Walgreens bringing new small-store concept to city’s south side

Walgreens, which last year announced it was testing a new small-store concept, is opening one of those stores on the south side of Indianapolis.

The newly constructed store is scheduled to open Friday at 902 E. Hanna Ave., between U.S. 31 and Madison Avenue near the University of Indianapolis. It will replace the existing store, which closes today at the corner of Hanna and Madison avenues.

At 2,400 square feet, the new store is much smaller than a standard Walgreens, which typically occupies about 13,500 square feet.

The new format comes with a slimmed-down merchandise selection.

“The store will offer a full pharmacy and smaller front-end offering than a traditional store layout with a greater focus on health and wellness and over-the-counter products,” Walgreens spokeswoman Alexandra Brown told IBJ via email.

Brown declined to identify the location of Walgreens’ other small-format stores, but the Indianapolis location will be among the company’s first.

During a call with analysts this month, Walgreens Boots Alliance Inc. CFO James Kehoe said the company is currently operating 23 small stores “with encouraging results.”

Walgreens, whose headquarters is in the Chicago suburb of Deerfield, Illinois, operates about 9,200 stores nationwide.

The new small-store format is one of the ways Walgreens is working to reshape its retail presence in a challenging market.

In December 2018 the company announced it was taking several measures to reduce its annual costs by $1.8 billion by 2022.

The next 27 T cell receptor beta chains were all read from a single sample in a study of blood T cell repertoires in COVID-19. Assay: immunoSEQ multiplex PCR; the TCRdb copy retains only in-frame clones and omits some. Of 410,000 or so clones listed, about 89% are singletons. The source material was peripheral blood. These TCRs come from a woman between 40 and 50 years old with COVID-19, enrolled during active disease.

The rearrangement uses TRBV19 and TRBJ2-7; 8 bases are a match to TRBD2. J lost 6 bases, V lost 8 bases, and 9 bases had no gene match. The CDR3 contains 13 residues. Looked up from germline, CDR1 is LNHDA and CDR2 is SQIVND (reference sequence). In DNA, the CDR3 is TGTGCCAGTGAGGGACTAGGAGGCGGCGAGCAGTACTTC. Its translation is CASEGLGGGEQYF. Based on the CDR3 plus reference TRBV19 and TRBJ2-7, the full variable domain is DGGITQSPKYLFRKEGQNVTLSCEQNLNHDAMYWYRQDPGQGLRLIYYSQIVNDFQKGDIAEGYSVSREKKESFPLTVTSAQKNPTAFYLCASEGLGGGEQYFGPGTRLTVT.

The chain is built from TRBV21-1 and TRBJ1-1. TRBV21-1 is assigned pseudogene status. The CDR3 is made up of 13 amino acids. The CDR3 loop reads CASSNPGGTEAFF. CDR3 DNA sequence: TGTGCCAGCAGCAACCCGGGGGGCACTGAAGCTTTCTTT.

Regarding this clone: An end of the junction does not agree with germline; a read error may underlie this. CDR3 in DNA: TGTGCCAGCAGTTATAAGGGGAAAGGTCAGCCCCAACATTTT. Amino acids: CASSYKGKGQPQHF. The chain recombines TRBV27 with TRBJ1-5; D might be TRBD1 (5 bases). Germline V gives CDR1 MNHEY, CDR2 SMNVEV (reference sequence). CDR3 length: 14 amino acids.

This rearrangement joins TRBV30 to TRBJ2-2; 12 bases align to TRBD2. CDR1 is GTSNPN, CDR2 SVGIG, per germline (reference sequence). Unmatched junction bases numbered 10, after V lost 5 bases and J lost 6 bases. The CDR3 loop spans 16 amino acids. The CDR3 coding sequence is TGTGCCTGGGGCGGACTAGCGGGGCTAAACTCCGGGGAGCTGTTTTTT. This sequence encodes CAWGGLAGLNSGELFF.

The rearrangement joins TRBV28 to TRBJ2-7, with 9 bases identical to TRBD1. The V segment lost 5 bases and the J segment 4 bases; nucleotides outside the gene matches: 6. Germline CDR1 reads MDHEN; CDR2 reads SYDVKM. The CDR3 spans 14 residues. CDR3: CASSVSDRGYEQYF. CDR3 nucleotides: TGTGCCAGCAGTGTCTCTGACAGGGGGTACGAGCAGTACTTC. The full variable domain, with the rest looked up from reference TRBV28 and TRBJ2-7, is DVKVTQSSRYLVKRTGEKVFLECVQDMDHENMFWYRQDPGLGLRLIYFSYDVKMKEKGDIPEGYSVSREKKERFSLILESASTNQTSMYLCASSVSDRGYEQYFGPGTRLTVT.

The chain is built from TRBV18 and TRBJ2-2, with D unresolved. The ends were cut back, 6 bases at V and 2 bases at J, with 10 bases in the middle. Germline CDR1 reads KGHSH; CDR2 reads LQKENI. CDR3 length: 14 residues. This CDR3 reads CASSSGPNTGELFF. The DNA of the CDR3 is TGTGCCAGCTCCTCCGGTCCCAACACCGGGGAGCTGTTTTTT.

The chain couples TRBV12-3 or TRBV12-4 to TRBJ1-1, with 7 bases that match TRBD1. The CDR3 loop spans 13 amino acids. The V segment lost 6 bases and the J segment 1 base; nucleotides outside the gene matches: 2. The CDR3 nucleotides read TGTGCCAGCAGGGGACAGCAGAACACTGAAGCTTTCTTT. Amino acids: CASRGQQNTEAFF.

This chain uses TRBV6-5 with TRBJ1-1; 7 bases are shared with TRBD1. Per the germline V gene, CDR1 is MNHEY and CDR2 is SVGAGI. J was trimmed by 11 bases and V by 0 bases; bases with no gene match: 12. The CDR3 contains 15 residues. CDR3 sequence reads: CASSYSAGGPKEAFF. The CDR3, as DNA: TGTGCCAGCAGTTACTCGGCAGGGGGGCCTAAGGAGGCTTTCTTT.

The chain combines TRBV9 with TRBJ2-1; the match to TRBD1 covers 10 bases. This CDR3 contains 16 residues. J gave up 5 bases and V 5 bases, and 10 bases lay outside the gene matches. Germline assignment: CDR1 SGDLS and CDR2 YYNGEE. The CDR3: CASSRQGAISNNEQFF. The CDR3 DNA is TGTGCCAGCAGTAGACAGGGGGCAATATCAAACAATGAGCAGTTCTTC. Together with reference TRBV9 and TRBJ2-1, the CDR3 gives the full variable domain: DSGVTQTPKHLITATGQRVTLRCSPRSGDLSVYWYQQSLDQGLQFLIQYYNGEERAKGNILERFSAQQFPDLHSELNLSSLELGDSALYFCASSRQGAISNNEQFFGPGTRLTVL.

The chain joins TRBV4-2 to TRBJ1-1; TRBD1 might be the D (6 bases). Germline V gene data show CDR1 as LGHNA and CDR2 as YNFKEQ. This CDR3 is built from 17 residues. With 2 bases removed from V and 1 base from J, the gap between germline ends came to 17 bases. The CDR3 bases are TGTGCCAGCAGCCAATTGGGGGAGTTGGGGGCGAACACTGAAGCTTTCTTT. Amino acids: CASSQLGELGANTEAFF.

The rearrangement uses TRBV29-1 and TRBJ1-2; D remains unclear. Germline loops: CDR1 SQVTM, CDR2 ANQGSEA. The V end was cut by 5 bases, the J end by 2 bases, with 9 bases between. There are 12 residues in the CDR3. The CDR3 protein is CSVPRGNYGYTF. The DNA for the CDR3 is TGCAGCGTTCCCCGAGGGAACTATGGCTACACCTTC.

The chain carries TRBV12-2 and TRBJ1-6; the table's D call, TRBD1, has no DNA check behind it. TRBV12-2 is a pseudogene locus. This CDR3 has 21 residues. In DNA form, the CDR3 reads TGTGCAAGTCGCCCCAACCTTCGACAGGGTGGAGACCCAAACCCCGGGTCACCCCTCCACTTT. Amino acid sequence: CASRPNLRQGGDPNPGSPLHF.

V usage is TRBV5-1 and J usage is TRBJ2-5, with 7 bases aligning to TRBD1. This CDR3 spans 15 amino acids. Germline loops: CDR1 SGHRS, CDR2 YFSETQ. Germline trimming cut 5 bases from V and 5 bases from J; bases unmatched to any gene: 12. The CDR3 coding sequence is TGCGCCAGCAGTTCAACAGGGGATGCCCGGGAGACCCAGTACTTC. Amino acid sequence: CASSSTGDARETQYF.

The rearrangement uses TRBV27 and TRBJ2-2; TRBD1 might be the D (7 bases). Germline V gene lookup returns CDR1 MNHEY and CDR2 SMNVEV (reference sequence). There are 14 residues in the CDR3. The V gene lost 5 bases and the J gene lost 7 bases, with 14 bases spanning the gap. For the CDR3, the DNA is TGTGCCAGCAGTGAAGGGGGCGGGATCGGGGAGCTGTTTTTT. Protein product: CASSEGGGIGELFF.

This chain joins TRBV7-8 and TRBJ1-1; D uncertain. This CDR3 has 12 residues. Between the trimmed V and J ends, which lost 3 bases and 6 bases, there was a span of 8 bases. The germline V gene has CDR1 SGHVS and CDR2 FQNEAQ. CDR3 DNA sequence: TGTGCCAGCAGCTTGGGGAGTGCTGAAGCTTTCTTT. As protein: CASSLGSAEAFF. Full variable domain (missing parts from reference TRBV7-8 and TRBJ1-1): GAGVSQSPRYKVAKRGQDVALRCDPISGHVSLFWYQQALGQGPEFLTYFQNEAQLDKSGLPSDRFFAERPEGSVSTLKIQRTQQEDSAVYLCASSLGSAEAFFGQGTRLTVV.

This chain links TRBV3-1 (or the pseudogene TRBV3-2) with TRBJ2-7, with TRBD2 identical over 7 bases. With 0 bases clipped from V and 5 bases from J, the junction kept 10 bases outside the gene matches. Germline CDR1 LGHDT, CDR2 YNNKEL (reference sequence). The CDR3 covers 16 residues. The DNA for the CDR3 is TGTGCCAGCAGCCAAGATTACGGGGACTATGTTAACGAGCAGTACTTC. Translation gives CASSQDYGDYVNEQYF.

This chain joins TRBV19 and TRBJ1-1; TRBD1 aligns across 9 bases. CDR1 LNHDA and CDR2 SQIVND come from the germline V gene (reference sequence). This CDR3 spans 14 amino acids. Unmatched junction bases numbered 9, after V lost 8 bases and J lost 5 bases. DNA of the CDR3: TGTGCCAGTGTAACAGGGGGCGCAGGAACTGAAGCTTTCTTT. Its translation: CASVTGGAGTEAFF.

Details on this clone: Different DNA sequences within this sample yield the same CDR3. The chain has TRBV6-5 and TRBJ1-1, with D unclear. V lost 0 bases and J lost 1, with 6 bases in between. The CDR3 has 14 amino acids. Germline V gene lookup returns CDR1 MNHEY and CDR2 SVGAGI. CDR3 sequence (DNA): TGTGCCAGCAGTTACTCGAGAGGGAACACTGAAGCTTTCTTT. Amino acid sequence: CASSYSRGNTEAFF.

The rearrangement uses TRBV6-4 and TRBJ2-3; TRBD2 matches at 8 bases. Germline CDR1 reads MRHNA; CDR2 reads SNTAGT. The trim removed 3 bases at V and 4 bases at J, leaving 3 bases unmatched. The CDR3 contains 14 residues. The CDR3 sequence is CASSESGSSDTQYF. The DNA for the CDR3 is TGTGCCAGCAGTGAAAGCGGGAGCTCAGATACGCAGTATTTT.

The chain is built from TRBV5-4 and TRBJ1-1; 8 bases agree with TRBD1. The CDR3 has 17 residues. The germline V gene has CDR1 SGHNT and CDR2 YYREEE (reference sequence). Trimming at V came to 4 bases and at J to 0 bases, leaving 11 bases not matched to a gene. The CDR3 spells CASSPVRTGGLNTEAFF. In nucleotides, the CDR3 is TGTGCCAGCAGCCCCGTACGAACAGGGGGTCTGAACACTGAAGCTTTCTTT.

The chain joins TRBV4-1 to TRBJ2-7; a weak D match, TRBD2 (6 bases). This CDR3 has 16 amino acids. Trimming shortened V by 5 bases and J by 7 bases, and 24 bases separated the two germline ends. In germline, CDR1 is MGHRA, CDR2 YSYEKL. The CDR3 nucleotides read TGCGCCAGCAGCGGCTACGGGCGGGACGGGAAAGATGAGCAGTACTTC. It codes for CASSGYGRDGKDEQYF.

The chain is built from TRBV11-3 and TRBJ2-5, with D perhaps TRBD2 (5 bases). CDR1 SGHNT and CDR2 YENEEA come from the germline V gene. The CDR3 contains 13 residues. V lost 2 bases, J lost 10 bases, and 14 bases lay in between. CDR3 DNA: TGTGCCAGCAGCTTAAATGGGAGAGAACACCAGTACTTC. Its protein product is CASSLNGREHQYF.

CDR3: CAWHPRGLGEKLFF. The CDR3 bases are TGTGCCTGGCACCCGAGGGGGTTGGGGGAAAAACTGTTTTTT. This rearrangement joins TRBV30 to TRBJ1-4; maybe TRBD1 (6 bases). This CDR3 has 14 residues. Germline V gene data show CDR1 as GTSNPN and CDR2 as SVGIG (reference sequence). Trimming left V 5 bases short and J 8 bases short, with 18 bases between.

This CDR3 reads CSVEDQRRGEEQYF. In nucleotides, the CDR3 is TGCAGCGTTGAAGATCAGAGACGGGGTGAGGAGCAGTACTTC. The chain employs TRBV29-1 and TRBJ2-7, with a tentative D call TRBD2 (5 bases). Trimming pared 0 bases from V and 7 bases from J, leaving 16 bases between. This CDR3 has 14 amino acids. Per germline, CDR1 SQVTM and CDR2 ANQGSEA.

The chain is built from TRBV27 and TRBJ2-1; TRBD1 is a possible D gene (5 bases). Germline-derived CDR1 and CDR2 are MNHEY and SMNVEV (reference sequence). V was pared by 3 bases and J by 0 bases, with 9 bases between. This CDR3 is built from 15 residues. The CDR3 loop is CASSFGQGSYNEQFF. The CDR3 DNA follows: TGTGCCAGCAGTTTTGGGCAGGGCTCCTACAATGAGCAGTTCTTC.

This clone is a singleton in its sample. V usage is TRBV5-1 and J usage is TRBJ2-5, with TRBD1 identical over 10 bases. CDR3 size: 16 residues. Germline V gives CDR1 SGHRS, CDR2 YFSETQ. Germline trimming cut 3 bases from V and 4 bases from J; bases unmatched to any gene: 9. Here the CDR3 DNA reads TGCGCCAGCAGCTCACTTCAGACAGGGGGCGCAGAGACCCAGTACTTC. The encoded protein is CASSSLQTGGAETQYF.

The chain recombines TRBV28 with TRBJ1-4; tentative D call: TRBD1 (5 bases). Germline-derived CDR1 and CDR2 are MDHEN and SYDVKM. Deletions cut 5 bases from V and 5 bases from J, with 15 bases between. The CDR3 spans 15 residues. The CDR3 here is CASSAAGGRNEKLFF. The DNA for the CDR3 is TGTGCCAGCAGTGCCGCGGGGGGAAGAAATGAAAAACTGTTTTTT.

In August, the company announced it planned to close 200 Walgreens stores, in addition to a previously announced closure of 200 Boots stores in the United Kingdom. To date, 114 Walgreens stores and 28 Boots stores have closed.

For the quarter ended Nov. 30, the company’s profits totaled $845 million, or 95 cents per diluted share, down 25% compared with the same period a year earlier.

In other news this week:

— Black Acre Brewing Co. is opening in downtown Indianapolis at 130 N. Delaware St. The establishment is above Greek’s Pizzeria, on the second floor of a building between Market and Ohio streets.

The establishment, known as The Black Acre Loft, which had its first soft-opening event on Wednesday, has similar events Friday through Sunday.

This is a busy time for Black Acre, which is also working to recover from a fire that happened last month at its original location at 5632 E. Washington St. in Irvington; and will soon open a facility in Zionsville.

Black Acre in Irvington hasn’t reopened since the fire, but until it does the brewery is serving customers at its nearby brewing facility and beer garden about a block to the south at 5529 Bonna Ave.

Black Acre’s Zionsville restaurant, named Corvus-Black Acre Rotisserie, Taproom and Bourbon Bar, is set to open early this year.  IBJ first reported on this project in July.

— Sauce on the Side’s downtown Indianapolis restaurant is now open. The calzone-focused dining spot is on the first floor of the Hyatt House/Hyatt Place hotel at 130 S. Pennsylvania St., across from Bankers Life Fieldhouse. Its grand opening was on Monday. A Carmel location opened in August at 12751 Pennsylvania St.